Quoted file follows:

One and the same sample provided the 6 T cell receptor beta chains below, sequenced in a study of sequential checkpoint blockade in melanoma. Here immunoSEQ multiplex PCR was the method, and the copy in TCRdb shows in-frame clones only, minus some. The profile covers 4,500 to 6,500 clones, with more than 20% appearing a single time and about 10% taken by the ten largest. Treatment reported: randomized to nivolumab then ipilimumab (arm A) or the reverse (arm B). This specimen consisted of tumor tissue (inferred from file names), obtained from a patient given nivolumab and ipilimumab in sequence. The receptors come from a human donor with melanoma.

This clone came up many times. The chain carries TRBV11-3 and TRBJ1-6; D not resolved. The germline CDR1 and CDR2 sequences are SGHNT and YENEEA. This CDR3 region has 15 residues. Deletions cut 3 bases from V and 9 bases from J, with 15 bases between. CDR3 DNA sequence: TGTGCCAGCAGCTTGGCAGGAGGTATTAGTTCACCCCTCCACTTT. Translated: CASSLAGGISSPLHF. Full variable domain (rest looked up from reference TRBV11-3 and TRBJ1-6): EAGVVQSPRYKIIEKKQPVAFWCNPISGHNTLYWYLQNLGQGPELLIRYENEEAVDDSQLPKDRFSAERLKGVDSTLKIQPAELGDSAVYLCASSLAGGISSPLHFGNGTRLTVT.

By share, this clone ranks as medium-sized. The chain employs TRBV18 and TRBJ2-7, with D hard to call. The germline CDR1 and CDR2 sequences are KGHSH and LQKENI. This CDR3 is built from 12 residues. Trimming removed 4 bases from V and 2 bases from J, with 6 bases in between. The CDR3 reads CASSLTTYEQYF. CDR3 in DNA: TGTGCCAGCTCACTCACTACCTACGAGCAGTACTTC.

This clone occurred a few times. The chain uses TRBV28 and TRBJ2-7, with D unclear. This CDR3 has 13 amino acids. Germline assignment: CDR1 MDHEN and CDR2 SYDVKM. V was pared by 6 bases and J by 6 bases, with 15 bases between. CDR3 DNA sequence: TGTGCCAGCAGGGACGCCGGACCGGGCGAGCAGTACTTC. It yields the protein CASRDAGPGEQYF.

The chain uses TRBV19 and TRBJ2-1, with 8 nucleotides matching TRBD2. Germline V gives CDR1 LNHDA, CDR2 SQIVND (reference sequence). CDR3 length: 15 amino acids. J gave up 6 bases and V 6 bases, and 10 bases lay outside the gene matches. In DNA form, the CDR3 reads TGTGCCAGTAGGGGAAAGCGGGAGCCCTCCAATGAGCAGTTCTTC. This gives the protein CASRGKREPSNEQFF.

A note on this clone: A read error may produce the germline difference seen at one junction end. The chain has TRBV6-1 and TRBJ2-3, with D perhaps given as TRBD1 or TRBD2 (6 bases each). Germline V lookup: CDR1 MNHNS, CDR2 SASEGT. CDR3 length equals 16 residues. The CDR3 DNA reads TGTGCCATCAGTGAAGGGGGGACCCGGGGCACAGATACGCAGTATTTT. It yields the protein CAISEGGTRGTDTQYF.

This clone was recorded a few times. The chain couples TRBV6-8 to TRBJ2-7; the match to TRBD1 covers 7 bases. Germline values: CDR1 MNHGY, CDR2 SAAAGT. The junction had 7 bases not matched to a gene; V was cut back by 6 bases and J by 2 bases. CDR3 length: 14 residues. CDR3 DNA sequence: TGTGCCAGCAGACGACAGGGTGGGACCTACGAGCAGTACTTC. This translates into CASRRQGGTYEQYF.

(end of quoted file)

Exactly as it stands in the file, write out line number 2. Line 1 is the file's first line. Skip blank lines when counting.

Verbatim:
This clone came up many times. The chain carries TRBV11-3 and TRBJ1-6; D not resolved. The germline CDR1 and CDR2 sequences are SGHNT and YENEEA. This CDR3 region has 15 residues. Deletions cut 3 bases from V and 9 bases from J, with 15 bases between. CDR3 DNA sequence: TGTGCCAGCAGCTTGGCAGGAGGTATTAGTTCACCCCTCCACTTT. Translated: CASSLAGGISSPLHF. Full variable domain (rest looked up from reference TRBV11-3 and TRBJ1-6): EAGVVQSPRYKIIEKKQPVAFWCNPISGHNTLYWYLQNLGQGPELLIRYENEEAVDDSQLPKDRFSAERLKGVDSTLKIQPAELGDSAVYLCASSLAGGISSPLHFGNGTRLTVT.